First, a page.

PK, Hudson Jeans: You’ll see a small watermark in the lower corner of our print and digital marketing that’s our stamp of commitment. It lets you know that the person in the photo has not had their body modified in any way.
JF, Aerie: We use beautiful models but we no longer use girls who are considered “supermodels.” We use girls whose bodies and looks inspire and represent all girls. We believe in creating an aspirational and approachable brand and feel our girls represent both sides of this theory.
SGK, ModCloth: Very little. We conducted a survey showing consumers various ranges of retouching and overwhelmingly found that our consumer prefers light to no retouching.
Glamour: How would you respond to consumers who see campaigns with “real women” models and still think they look an awful lot like models, with bodies that don’t really reflect who they see walking down the street?
PK, Hudson Jeans: That’s an ongoing conversation for us at Hudson, [so] I’ll just speak for myself. In our industry, right now feels like the beginning of a moment similar to “thinking green.” There’s a good and necessary cultural shift taking root that most people can get on board with. At the same time, the idea of “real women” campaigns, while a powerful response to narrow definitions of beauty, can be a bit problematic because it only challenges traditional ideas of beauty, not the larger practice of how products are sold. They don’t fully address how we can approach a cultural shift that everyone, especially larger businesses, can get on board with and implement over time to dig out of a hole we’ve dug ourselves into.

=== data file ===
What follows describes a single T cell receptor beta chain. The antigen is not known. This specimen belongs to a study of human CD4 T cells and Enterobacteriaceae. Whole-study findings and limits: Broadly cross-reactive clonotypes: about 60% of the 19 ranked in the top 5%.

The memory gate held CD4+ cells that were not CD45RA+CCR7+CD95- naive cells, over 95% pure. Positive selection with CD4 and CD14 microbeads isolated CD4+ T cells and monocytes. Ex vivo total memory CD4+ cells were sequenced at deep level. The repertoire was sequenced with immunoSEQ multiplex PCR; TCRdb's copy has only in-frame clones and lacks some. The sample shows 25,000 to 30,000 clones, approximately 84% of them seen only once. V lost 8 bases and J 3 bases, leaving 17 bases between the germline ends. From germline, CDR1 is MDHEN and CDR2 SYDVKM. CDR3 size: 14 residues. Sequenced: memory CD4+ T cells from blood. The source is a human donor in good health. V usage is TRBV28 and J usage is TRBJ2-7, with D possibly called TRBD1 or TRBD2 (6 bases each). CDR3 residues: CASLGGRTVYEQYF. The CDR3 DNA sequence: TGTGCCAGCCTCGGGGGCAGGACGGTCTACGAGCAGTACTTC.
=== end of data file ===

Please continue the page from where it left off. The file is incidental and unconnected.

We want to chip away at the larger issues, and for Hudson, that isn’t just a campaign, it’s a philosophical shift. Telling a great story is what’s important to us and we think it’s sexy what people do, not only how they look.
SGK, ModCloth: We’ve found a balance by sourcing our models from our very own [shopping] community. In fact, we frequently use images for our community-powered style gallery in homepage campaigns and you can find a good percentage on our product pages, too. It’s cool to see [a dress] on 50+ different women, each with a unique shape, size, and personal style. I’ve asked our community to step up and be what you want to see in fashion. We’ve committed to continue to empower our community to do just that.
Glamour: Where do you think the root of the real problem is?
PK, Hudson Jeans: Right now, our focus is on the editing process and establishing the firm line between the art of great and compelling photography, the post-production it takes to achieve that, and the territory we don’t want to participate in—the warping or re-shaping of the human body. We felt that was the most immediate and glaring problem for us to address and have put all of our efforts into resolving that issue first.